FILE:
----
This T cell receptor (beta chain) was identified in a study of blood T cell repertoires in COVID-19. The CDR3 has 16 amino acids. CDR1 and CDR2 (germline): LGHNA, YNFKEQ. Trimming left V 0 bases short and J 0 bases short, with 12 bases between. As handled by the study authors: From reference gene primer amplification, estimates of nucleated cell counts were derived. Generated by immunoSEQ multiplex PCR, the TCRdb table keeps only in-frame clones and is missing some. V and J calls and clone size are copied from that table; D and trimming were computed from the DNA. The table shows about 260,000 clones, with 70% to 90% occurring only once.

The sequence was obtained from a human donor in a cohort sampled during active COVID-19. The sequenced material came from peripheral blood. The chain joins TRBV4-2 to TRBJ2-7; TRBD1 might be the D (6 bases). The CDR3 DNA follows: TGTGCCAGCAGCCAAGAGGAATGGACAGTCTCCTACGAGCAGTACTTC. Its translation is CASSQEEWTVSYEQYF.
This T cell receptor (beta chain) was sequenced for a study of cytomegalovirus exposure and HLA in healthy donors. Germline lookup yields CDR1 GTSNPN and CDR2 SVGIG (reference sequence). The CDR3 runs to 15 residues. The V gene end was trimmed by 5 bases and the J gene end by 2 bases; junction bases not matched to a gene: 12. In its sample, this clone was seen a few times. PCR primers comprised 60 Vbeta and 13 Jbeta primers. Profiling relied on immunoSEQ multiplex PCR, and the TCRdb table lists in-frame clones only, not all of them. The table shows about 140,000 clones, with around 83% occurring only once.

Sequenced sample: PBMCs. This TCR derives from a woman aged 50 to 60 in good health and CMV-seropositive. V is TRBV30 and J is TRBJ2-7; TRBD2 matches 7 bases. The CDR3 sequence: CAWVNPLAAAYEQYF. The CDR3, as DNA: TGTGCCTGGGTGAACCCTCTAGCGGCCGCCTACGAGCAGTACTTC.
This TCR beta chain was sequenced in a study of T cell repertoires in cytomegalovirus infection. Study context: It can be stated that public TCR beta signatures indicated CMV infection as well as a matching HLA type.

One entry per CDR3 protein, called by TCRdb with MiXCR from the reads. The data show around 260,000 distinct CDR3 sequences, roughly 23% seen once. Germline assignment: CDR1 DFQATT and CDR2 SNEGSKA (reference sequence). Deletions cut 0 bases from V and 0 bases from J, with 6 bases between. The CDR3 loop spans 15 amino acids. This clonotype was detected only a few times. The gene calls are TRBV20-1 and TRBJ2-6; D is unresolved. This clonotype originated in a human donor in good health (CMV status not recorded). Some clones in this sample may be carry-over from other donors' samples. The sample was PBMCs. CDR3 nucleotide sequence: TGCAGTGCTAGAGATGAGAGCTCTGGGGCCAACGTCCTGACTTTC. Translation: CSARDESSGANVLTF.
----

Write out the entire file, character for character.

This T cell receptor (beta chain) was identified in a study of blood T cell repertoires in COVID-19. The CDR3 has 16 amino acids. CDR1 and CDR2 (germline): LGHNA, YNFKEQ. Trimming left V 0 bases short and J 0 bases short, with 12 bases between. As handled by the study authors: From reference gene primer amplification, estimates of nucleated cell counts were derived. Generated by immunoSEQ multiplex PCR, the TCRdb table keeps only in-frame clones and is missing some. V and J calls and clone size are copied from that table; D and trimming were computed from the DNA. The table shows about 260,000 clones, with 70% to 90% occurring only once.

The sequence was obtained from a human donor in a cohort sampled during active COVID-19. The sequenced material came from peripheral blood. The chain joins TRBV4-2 to TRBJ2-7; TRBD1 might be the D (6 bases). The CDR3 DNA follows: TGTGCCAGCAGCCAAGAGGAATGGACAGTCTCCTACGAGCAGTACTTC. Its translation is CASSQEEWTVSYEQYF.
This T cell receptor (beta chain) was sequenced for a study of cytomegalovirus exposure and HLA in healthy donors. Germline lookup yields CDR1 GTSNPN and CDR2 SVGIG (reference sequence). The CDR3 runs to 15 residues. The V gene end was trimmed by 5 bases and the J gene end by 2 bases; junction bases not matched to a gene: 12. In its sample, this clone was seen a few times. PCR primers comprised 60 Vbeta and 13 Jbeta primers. Profiling relied on immunoSEQ multiplex PCR, and the TCRdb table lists in-frame clones only, not all of them. The table shows about 140,000 clones, with around 83% occurring only once.

Sequenced sample: PBMCs. This TCR derives from a woman aged 50 to 60 in good health and CMV-seropositive. V is TRBV30 and J is TRBJ2-7; TRBD2 matches 7 bases. The CDR3 sequence: CAWVNPLAAAYEQYF. The CDR3, as DNA: TGTGCCTGGGTGAACCCTCTAGCGGCCGCCTACGAGCAGTACTTC.
This TCR beta chain was sequenced in a study of T cell repertoires in cytomegalovirus infection. Study context: It can be stated that public TCR beta signatures indicated CMV infection as well as a matching HLA type.

One entry per CDR3 protein, called by TCRdb with MiXCR from the reads. The data show around 260,000 distinct CDR3 sequences, roughly 23% seen once. Germline assignment: CDR1 DFQATT and CDR2 SNEGSKA (reference sequence). Deletions cut 0 bases from V and 0 bases from J, with 6 bases between. The CDR3 loop spans 15 amino acids. This clonotype was detected only a few times. The gene calls are TRBV20-1 and TRBJ2-6; D is unresolved. This clonotype originated in a human donor in good health (CMV status not recorded). Some clones in this sample may be carry-over from other donors' samples. The sample was PBMCs. CDR3 nucleotide sequence: TGCAGTGCTAGAGATGAGAGCTCTGGGGCCAACGTCCTGACTTTC. Translation: CSARDESSGANVLTF.